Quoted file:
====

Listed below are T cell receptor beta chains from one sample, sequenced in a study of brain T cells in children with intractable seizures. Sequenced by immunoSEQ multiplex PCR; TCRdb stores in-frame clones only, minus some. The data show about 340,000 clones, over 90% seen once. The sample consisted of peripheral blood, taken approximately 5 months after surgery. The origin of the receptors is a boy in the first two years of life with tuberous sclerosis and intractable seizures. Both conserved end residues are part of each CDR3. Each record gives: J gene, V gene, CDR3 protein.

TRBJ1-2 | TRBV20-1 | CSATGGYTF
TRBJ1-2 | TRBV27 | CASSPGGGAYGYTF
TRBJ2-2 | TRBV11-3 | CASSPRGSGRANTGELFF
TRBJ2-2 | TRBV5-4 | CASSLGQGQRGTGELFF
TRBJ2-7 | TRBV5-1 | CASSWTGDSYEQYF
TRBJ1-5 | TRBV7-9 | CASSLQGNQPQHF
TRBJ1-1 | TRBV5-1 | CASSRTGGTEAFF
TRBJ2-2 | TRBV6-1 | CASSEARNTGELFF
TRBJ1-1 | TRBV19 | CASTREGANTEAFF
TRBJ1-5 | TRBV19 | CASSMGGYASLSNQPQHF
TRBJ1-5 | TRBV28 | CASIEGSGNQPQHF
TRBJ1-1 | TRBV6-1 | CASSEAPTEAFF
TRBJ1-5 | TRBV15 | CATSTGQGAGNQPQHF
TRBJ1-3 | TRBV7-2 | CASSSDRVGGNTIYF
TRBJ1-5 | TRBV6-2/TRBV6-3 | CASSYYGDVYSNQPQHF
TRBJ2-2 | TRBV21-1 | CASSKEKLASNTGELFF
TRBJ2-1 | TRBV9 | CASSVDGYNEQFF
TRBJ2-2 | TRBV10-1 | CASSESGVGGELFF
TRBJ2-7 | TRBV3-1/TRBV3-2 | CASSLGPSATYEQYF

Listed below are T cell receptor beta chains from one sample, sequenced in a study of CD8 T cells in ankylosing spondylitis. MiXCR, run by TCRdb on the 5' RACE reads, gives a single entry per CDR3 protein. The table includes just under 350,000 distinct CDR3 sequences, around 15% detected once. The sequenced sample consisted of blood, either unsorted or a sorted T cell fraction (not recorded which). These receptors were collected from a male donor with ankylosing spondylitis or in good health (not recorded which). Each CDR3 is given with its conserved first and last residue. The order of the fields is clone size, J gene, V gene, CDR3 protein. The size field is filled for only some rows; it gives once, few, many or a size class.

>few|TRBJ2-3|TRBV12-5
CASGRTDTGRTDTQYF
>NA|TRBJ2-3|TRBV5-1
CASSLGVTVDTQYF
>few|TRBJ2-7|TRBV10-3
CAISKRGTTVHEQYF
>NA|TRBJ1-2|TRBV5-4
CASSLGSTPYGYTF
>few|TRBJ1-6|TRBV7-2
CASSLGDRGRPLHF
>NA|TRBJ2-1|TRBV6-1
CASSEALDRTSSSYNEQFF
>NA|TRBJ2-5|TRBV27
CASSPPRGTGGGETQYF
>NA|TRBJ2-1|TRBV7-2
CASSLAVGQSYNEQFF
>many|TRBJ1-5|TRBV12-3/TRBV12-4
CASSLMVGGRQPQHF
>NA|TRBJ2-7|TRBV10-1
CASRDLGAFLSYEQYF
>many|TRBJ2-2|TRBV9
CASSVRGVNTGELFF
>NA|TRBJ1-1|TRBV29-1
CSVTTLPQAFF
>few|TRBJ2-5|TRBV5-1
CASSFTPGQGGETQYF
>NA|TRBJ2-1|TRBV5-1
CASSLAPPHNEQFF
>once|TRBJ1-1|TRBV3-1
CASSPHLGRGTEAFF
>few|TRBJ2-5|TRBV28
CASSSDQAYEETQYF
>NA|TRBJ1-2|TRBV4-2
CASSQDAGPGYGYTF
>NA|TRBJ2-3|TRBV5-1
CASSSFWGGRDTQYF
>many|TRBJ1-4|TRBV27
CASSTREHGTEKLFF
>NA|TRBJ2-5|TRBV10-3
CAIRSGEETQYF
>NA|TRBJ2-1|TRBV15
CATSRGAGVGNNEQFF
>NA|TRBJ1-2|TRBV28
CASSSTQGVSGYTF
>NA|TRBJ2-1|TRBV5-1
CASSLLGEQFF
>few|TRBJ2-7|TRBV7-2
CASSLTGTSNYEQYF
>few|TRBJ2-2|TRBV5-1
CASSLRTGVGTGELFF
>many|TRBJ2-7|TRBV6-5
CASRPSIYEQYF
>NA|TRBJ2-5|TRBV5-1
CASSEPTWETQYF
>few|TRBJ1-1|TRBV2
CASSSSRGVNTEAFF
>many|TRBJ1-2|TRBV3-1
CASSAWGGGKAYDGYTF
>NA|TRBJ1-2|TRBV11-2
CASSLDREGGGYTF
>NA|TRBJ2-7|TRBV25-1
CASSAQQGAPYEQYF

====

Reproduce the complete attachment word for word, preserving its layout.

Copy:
Listed below are T cell receptor beta chains from one sample, sequenced in a study of brain T cells in children with intractable seizures. Sequenced by immunoSEQ multiplex PCR; TCRdb stores in-frame clones only, minus some. The data show about 340,000 clones, over 90% seen once. The sample consisted of peripheral blood, taken approximately 5 months after surgery. The origin of the receptors is a boy in the first two years of life with tuberous sclerosis and intractable seizures. Both conserved end residues are part of each CDR3. Each record gives: J gene, V gene, CDR3 protein.

TRBJ1-2 | TRBV20-1 | CSATGGYTF
TRBJ1-2 | TRBV27 | CASSPGGGAYGYTF
TRBJ2-2 | TRBV11-3 | CASSPRGSGRANTGELFF
TRBJ2-2 | TRBV5-4 | CASSLGQGQRGTGELFF
TRBJ2-7 | TRBV5-1 | CASSWTGDSYEQYF
TRBJ1-5 | TRBV7-9 | CASSLQGNQPQHF
TRBJ1-1 | TRBV5-1 | CASSRTGGTEAFF
TRBJ2-2 | TRBV6-1 | CASSEARNTGELFF
TRBJ1-1 | TRBV19 | CASTREGANTEAFF
TRBJ1-5 | TRBV19 | CASSMGGYASLSNQPQHF
TRBJ1-5 | TRBV28 | CASIEGSGNQPQHF
TRBJ1-1 | TRBV6-1 | CASSEAPTEAFF
TRBJ1-5 | TRBV15 | CATSTGQGAGNQPQHF
TRBJ1-3 | TRBV7-2 | CASSSDRVGGNTIYF
TRBJ1-5 | TRBV6-2/TRBV6-3 | CASSYYGDVYSNQPQHF
TRBJ2-2 | TRBV21-1 | CASSKEKLASNTGELFF
TRBJ2-1 | TRBV9 | CASSVDGYNEQFF
TRBJ2-2 | TRBV10-1 | CASSESGVGGELFF
TRBJ2-7 | TRBV3-1/TRBV3-2 | CASSLGPSATYEQYF

Listed below are T cell receptor beta chains from one sample, sequenced in a study of CD8 T cells in ankylosing spondylitis. MiXCR, run by TCRdb on the 5' RACE reads, gives a single entry per CDR3 protein. The table includes just under 350,000 distinct CDR3 sequences, around 15% detected once. The sequenced sample consisted of blood, either unsorted or a sorted T cell fraction (not recorded which). These receptors were collected from a male donor with ankylosing spondylitis or in good health (not recorded which). Each CDR3 is given with its conserved first and last residue. The order of the fields is clone size, J gene, V gene, CDR3 protein. The size field is filled for only some rows; it gives once, few, many or a size class.

>few|TRBJ2-3|TRBV12-5
CASGRTDTGRTDTQYF
>NA|TRBJ2-3|TRBV5-1
CASSLGVTVDTQYF
>few|TRBJ2-7|TRBV10-3
CAISKRGTTVHEQYF
>NA|TRBJ1-2|TRBV5-4
CASSLGSTPYGYTF
>few|TRBJ1-6|TRBV7-2
CASSLGDRGRPLHF
>NA|TRBJ2-1|TRBV6-1
CASSEALDRTSSSYNEQFF
>NA|TRBJ2-5|TRBV27
CASSPPRGTGGGETQYF
>NA|TRBJ2-1|TRBV7-2
CASSLAVGQSYNEQFF
>many|TRBJ1-5|TRBV12-3/TRBV12-4
CASSLMVGGRQPQHF
>NA|TRBJ2-7|TRBV10-1
CASRDLGAFLSYEQYF
>many|TRBJ2-2|TRBV9
CASSVRGVNTGELFF
>NA|TRBJ1-1|TRBV29-1
CSVTTLPQAFF
>few|TRBJ2-5|TRBV5-1
CASSFTPGQGGETQYF
>NA|TRBJ2-1|TRBV5-1
CASSLAPPHNEQFF
>once|TRBJ1-1|TRBV3-1
CASSPHLGRGTEAFF
>few|TRBJ2-5|TRBV28
CASSSDQAYEETQYF
>NA|TRBJ1-2|TRBV4-2
CASSQDAGPGYGYTF
>NA|TRBJ2-3|TRBV5-1
CASSSFWGGRDTQYF
>many|TRBJ1-4|TRBV27
CASSTREHGTEKLFF
>NA|TRBJ2-5|TRBV10-3
CAIRSGEETQYF
>NA|TRBJ2-1|TRBV15
CATSRGAGVGNNEQFF
>NA|TRBJ1-2|TRBV28
CASSSTQGVSGYTF
>NA|TRBJ2-1|TRBV5-1
CASSLLGEQFF
>few|TRBJ2-7|TRBV7-2
CASSLTGTSNYEQYF
>few|TRBJ2-2|TRBV5-1
CASSLRTGVGTGELFF
>many|TRBJ2-7|TRBV6-5
CASRPSIYEQYF
>NA|TRBJ2-5|TRBV5-1
CASSEPTWETQYF
>few|TRBJ1-1|TRBV2
CASSSSRGVNTEAFF
>many|TRBJ1-2|TRBV3-1
CASSAWGGGKAYDGYTF
>NA|TRBJ1-2|TRBV11-2
CASSLDREGGGYTF
>NA|TRBJ2-7|TRBV25-1
CASSAQQGAPYEQYF